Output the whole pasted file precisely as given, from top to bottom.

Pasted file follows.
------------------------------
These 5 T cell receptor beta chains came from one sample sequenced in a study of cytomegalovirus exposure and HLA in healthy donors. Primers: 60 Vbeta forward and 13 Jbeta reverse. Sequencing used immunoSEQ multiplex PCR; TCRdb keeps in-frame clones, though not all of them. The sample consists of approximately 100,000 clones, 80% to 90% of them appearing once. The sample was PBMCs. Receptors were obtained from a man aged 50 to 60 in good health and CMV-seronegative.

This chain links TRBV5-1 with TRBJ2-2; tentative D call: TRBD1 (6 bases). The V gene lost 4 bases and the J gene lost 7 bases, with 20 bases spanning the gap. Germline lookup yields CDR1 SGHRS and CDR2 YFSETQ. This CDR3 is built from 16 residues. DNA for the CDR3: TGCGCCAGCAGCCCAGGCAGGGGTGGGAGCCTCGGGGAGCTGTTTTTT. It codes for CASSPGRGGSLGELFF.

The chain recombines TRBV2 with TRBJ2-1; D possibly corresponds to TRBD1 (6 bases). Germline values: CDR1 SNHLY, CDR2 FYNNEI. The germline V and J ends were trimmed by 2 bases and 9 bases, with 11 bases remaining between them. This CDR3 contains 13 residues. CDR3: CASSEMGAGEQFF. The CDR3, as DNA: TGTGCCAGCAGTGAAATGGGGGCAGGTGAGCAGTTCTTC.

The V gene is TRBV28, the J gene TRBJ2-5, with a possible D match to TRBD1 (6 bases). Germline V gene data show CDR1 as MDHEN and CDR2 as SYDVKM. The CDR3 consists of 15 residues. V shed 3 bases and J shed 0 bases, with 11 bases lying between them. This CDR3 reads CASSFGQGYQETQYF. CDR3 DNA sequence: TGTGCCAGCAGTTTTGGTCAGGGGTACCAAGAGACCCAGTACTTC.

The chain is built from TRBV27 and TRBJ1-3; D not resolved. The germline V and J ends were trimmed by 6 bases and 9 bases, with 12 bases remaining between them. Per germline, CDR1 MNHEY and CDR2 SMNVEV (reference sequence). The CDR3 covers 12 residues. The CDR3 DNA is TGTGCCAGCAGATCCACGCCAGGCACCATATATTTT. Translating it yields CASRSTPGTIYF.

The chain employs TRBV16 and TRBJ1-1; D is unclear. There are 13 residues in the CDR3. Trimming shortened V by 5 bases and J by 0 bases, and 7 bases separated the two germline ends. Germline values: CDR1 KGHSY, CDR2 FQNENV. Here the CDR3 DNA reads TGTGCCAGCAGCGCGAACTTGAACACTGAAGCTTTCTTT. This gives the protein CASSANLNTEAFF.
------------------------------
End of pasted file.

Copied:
These 5 T cell receptor beta chains came from one sample sequenced in a study of cytomegalovirus exposure and HLA in healthy donors. Primers: 60 Vbeta forward and 13 Jbeta reverse. Sequencing used immunoSEQ multiplex PCR; TCRdb keeps in-frame clones, though not all of them. The sample consists of approximately 100,000 clones, 80% to 90% of them appearing once. The sample was PBMCs. Receptors were obtained from a man aged 50 to 60 in good health and CMV-seronegative.

This chain links TRBV5-1 with TRBJ2-2; tentative D call: TRBD1 (6 bases). The V gene lost 4 bases and the J gene lost 7 bases, with 20 bases spanning the gap. Germline lookup yields CDR1 SGHRS and CDR2 YFSETQ. This CDR3 is built from 16 residues. DNA for the CDR3: TGCGCCAGCAGCCCAGGCAGGGGTGGGAGCCTCGGGGAGCTGTTTTTT. It codes for CASSPGRGGSLGELFF.

The chain recombines TRBV2 with TRBJ2-1; D possibly corresponds to TRBD1 (6 bases). Germline values: CDR1 SNHLY, CDR2 FYNNEI. The germline V and J ends were trimmed by 2 bases and 9 bases, with 11 bases remaining between them. This CDR3 contains 13 residues. CDR3: CASSEMGAGEQFF. The CDR3, as DNA: TGTGCCAGCAGTGAAATGGGGGCAGGTGAGCAGTTCTTC.

The V gene is TRBV28, the J gene TRBJ2-5, with a possible D match to TRBD1 (6 bases). Germline V gene data show CDR1 as MDHEN and CDR2 as SYDVKM. The CDR3 consists of 15 residues. V shed 3 bases and J shed 0 bases, with 11 bases lying between them. This CDR3 reads CASSFGQGYQETQYF. CDR3 DNA sequence: TGTGCCAGCAGTTTTGGTCAGGGGTACCAAGAGACCCAGTACTTC.

The chain is built from TRBV27 and TRBJ1-3; D not resolved. The germline V and J ends were trimmed by 6 bases and 9 bases, with 12 bases remaining between them. Per germline, CDR1 MNHEY and CDR2 SMNVEV (reference sequence). The CDR3 covers 12 residues. The CDR3 DNA is TGTGCCAGCAGATCCACGCCAGGCACCATATATTTT. Translating it yields CASRSTPGTIYF.

The chain employs TRBV16 and TRBJ1-1; D is unclear. There are 13 residues in the CDR3. Trimming shortened V by 5 bases and J by 0 bases, and 7 bases separated the two germline ends. Germline values: CDR1 KGHSY, CDR2 FQNENV. Here the CDR3 DNA reads TGTGCCAGCAGCGCGAACTTGAACACTGAAGCTTTCTTT. This gives the protein CASSANLNTEAFF.